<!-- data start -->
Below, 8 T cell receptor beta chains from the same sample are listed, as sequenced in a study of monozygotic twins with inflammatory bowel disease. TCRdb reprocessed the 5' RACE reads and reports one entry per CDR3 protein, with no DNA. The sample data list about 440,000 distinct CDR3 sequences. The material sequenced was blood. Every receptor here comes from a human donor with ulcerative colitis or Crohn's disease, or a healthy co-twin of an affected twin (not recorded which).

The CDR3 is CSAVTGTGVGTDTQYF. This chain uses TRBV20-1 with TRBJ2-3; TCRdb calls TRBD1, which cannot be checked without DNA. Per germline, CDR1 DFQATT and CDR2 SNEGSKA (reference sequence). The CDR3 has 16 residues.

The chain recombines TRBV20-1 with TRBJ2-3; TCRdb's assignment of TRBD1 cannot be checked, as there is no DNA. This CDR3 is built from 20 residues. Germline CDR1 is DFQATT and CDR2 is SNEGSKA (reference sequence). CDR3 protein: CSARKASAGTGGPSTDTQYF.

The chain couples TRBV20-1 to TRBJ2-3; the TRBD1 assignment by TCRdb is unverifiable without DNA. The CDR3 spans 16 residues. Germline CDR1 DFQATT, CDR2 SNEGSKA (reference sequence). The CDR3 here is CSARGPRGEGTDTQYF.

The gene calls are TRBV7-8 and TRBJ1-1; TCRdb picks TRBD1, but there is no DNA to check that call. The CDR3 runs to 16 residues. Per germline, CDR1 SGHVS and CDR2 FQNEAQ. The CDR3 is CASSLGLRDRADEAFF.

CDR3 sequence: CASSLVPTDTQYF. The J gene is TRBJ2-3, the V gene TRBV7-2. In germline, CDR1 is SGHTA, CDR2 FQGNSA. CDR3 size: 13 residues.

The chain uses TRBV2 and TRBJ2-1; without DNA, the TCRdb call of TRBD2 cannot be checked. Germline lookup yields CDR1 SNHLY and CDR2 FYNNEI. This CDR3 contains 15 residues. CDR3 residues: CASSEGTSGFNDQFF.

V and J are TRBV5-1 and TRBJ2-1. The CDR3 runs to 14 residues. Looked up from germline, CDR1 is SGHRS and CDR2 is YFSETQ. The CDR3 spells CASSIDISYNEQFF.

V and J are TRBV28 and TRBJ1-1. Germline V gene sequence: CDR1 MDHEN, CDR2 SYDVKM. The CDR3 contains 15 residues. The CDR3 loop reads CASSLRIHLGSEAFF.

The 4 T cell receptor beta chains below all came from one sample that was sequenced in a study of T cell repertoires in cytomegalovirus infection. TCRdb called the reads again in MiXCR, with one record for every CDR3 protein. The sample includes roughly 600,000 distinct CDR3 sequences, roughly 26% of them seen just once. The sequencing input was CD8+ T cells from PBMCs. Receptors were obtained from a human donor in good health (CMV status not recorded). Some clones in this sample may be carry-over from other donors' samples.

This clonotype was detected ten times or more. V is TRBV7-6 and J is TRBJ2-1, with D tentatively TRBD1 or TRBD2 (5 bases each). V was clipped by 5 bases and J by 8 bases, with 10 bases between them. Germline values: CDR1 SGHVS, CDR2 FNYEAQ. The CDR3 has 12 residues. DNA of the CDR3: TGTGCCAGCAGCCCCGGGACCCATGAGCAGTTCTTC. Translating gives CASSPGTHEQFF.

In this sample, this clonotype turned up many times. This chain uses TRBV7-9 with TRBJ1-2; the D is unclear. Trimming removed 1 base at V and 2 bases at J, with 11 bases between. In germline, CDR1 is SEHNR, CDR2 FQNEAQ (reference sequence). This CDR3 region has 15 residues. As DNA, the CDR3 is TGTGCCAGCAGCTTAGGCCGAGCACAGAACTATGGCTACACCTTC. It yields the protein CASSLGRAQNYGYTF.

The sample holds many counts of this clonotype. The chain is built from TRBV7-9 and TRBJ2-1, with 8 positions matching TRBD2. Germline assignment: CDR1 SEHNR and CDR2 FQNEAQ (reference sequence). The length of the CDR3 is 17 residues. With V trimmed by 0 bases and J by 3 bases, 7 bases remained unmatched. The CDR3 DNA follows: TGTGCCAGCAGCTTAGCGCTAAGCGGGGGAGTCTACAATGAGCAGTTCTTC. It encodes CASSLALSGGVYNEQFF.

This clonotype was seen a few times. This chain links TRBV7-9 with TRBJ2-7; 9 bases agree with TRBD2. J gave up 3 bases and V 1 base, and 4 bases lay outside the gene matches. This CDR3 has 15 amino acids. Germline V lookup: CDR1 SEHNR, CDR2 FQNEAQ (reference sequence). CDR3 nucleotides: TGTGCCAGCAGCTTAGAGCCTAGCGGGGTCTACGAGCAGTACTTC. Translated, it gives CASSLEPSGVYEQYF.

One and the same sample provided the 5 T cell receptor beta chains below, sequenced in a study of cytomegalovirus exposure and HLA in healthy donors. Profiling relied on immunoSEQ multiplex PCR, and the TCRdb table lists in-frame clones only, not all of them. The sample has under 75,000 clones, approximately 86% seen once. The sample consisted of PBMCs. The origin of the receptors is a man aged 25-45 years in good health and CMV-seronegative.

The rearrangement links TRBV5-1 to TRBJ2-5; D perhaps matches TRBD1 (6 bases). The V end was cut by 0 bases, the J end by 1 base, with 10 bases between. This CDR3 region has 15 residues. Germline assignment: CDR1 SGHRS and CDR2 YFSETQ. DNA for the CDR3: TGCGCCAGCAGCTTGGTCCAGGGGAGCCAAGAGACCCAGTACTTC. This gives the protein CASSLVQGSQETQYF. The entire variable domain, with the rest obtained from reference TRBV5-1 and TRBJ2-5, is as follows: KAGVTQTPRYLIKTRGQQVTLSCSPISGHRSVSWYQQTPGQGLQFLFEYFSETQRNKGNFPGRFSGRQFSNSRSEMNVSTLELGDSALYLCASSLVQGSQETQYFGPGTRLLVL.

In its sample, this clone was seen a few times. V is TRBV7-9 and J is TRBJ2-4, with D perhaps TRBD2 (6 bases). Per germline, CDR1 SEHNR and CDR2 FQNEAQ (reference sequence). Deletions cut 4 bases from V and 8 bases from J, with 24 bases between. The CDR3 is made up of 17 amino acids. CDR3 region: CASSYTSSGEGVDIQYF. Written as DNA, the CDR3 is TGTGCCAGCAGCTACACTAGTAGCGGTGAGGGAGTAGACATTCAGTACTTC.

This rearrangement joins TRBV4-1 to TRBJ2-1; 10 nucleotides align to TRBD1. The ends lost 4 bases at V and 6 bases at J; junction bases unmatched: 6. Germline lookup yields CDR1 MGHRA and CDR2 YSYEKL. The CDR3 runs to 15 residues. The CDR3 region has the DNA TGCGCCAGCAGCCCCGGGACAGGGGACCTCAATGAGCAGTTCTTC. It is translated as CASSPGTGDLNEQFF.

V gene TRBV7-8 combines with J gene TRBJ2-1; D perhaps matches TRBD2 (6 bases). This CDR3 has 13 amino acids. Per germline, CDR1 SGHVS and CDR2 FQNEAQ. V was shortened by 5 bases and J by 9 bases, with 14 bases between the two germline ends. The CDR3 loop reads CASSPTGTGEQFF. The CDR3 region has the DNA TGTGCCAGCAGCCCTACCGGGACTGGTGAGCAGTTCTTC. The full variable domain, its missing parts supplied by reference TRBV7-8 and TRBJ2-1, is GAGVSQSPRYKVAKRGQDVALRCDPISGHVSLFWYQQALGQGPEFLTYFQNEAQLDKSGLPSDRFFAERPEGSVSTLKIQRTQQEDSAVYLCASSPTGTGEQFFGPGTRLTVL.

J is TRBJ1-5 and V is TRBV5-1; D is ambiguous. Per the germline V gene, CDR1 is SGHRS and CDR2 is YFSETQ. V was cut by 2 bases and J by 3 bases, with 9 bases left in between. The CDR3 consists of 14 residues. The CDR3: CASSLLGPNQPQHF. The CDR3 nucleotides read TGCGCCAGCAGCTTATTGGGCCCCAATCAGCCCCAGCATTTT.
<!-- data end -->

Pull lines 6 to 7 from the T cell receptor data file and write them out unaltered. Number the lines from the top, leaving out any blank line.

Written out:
CDR3 sequence: CASSLVPTDTQYF. The J gene is TRBJ2-3, the V gene TRBV7-2. In germline, CDR1 is SGHTA, CDR2 FQGNSA. CDR3 size: 13 residues.

The chain uses TRBV2 and TRBJ2-1; without DNA, the TCRdb call of TRBD2 cannot be checked. Germline lookup yields CDR1 SNHLY and CDR2 FYNNEI. This CDR3 contains 15 residues. CDR3 residues: CASSEGTSGFNDQFF.